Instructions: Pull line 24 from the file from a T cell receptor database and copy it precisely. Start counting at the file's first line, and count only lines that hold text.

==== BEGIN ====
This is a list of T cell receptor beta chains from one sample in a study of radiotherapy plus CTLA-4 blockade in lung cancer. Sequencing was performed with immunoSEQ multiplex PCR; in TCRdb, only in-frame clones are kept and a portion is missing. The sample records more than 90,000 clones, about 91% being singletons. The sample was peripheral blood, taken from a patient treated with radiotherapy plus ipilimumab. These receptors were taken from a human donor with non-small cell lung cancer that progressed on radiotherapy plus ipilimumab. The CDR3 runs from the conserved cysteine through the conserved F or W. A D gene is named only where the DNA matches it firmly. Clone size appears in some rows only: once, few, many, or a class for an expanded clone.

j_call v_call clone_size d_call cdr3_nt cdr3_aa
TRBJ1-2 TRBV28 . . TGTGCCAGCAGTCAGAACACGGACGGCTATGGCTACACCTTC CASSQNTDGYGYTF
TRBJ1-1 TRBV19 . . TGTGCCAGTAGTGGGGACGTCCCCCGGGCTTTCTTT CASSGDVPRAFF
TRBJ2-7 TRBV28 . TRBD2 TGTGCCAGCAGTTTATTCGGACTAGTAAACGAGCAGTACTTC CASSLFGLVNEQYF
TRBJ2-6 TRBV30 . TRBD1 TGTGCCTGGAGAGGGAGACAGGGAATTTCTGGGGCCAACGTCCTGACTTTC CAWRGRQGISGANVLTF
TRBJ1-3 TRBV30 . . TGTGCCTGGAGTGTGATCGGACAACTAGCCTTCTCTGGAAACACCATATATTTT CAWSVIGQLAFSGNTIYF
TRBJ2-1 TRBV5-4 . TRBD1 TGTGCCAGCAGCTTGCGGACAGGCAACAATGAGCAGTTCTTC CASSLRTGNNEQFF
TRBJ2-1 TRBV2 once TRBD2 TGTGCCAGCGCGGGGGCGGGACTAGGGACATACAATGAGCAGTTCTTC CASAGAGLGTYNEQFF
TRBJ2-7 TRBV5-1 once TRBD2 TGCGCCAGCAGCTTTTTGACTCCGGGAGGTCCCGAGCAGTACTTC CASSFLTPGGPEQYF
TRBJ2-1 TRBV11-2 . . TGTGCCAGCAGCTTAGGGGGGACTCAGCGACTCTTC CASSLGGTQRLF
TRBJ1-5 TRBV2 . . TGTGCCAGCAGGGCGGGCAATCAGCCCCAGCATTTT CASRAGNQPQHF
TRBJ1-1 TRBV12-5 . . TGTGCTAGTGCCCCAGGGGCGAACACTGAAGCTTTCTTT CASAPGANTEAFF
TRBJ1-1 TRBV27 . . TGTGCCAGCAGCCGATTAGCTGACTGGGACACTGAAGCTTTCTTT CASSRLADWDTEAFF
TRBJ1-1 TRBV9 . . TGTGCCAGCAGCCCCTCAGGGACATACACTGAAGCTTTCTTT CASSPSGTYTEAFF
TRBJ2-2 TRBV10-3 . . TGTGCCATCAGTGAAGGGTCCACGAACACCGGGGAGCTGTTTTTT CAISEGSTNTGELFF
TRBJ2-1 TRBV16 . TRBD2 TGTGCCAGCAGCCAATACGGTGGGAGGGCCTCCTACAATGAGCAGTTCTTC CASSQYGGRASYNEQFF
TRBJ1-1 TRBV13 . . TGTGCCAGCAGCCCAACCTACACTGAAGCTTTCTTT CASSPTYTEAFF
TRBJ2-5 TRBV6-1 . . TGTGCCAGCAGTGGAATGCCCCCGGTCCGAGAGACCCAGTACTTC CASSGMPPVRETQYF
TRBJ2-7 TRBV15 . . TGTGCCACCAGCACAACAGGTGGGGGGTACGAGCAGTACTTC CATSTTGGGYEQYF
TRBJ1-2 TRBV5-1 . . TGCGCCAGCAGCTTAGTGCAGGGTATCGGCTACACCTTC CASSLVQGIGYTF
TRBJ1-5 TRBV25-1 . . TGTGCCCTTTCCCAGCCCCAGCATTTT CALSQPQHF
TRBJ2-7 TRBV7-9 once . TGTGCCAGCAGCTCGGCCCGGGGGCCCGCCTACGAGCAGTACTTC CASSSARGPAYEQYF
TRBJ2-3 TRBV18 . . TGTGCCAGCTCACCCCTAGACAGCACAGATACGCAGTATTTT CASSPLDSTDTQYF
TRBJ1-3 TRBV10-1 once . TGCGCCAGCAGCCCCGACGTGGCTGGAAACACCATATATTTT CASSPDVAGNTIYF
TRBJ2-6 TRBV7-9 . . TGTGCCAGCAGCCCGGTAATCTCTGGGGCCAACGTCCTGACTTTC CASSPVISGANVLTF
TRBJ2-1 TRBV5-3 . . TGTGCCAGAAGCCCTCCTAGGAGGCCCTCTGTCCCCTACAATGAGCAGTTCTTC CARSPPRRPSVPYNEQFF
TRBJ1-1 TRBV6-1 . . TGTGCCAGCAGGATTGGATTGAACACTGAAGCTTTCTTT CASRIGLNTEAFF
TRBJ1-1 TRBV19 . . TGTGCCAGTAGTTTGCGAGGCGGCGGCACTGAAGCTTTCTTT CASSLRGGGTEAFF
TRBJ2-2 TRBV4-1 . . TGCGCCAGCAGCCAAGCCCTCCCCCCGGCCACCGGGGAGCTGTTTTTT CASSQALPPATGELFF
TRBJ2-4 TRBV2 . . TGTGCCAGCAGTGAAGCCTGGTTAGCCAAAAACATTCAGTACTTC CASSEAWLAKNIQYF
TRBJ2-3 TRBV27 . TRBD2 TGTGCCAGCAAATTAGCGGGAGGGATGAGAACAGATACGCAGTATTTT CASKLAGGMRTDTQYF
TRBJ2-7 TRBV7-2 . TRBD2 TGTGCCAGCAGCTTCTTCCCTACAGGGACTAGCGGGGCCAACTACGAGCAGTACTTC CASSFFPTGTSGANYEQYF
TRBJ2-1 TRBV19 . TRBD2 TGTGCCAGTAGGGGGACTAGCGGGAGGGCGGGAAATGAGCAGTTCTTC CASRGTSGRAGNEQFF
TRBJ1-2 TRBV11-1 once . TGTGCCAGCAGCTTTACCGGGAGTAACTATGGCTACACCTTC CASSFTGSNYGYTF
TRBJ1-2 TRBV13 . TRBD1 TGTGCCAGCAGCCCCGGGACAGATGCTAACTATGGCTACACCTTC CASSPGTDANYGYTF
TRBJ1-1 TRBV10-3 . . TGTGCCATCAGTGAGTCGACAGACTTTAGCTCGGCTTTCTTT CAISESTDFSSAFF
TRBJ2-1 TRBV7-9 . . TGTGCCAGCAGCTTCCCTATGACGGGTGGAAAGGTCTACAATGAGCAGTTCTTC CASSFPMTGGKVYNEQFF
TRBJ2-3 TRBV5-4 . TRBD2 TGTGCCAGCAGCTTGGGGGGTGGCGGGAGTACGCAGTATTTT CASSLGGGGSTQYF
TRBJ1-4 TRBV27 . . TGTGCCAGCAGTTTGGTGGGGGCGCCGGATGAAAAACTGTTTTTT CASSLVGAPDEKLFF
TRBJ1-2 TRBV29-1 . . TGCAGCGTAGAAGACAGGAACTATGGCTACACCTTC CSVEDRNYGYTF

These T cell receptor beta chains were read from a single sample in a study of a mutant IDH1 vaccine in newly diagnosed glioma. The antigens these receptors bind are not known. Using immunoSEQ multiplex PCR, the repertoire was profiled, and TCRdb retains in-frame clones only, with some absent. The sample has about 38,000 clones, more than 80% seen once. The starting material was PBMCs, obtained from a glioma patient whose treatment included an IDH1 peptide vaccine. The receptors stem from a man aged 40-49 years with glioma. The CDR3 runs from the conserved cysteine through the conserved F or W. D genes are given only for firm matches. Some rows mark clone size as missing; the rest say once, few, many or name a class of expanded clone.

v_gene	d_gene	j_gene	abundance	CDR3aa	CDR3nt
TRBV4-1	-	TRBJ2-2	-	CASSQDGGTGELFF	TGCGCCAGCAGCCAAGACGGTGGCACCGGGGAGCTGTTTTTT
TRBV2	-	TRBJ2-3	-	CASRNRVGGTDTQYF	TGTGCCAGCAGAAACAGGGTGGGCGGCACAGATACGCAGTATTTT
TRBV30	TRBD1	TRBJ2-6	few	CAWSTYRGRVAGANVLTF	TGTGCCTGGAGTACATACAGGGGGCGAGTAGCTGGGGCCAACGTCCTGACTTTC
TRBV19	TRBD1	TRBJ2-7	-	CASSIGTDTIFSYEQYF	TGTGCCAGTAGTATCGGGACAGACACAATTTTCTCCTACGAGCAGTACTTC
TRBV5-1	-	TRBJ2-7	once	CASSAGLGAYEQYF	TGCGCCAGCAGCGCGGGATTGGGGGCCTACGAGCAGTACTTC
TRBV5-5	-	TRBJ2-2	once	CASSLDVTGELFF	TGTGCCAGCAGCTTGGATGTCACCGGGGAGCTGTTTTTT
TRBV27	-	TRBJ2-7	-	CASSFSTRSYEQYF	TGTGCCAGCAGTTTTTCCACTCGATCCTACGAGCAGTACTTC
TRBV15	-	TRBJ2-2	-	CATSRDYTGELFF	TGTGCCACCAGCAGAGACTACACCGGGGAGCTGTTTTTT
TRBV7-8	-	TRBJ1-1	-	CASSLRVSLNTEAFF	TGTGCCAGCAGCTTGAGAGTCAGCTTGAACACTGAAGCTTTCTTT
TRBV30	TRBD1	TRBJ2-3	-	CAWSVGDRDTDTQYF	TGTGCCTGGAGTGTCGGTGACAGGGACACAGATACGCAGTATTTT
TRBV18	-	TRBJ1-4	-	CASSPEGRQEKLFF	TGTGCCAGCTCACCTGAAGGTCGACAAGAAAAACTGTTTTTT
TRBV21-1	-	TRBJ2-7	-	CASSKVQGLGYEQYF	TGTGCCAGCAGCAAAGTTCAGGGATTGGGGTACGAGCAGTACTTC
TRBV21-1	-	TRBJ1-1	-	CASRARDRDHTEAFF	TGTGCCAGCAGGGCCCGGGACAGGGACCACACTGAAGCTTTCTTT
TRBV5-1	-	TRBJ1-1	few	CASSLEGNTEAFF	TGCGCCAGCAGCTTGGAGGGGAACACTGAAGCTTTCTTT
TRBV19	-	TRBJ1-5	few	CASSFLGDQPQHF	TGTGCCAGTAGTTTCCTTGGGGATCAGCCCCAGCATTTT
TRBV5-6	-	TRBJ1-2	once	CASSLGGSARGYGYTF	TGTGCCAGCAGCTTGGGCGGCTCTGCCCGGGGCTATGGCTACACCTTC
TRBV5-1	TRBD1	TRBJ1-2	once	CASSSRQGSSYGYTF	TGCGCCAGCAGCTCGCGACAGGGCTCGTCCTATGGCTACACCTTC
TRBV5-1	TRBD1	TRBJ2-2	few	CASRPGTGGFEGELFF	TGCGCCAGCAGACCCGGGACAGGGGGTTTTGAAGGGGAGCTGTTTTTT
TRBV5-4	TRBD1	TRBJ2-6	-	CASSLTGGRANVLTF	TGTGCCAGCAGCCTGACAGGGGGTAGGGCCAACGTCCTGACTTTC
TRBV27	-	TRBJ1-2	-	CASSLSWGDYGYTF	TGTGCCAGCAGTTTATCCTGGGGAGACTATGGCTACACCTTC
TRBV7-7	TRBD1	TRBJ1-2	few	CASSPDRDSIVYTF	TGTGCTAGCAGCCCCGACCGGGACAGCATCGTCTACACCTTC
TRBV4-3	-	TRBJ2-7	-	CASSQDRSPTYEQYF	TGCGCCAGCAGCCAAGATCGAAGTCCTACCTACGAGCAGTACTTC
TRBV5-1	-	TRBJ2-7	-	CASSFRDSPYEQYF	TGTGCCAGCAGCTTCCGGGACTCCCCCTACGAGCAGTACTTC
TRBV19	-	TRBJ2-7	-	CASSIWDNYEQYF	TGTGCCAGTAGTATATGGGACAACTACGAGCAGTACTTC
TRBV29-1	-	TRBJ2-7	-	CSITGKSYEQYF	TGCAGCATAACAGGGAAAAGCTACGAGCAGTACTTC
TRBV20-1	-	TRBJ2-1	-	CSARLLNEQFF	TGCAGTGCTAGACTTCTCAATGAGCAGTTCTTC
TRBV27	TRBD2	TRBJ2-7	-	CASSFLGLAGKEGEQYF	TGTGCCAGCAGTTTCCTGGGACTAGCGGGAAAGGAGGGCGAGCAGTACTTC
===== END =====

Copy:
TRBJ2-3 TRBV18 . . TGTGCCAGCTCACCCCTAGACAGCACAGATACGCAGTATTTT CASSPLDSTDTQYF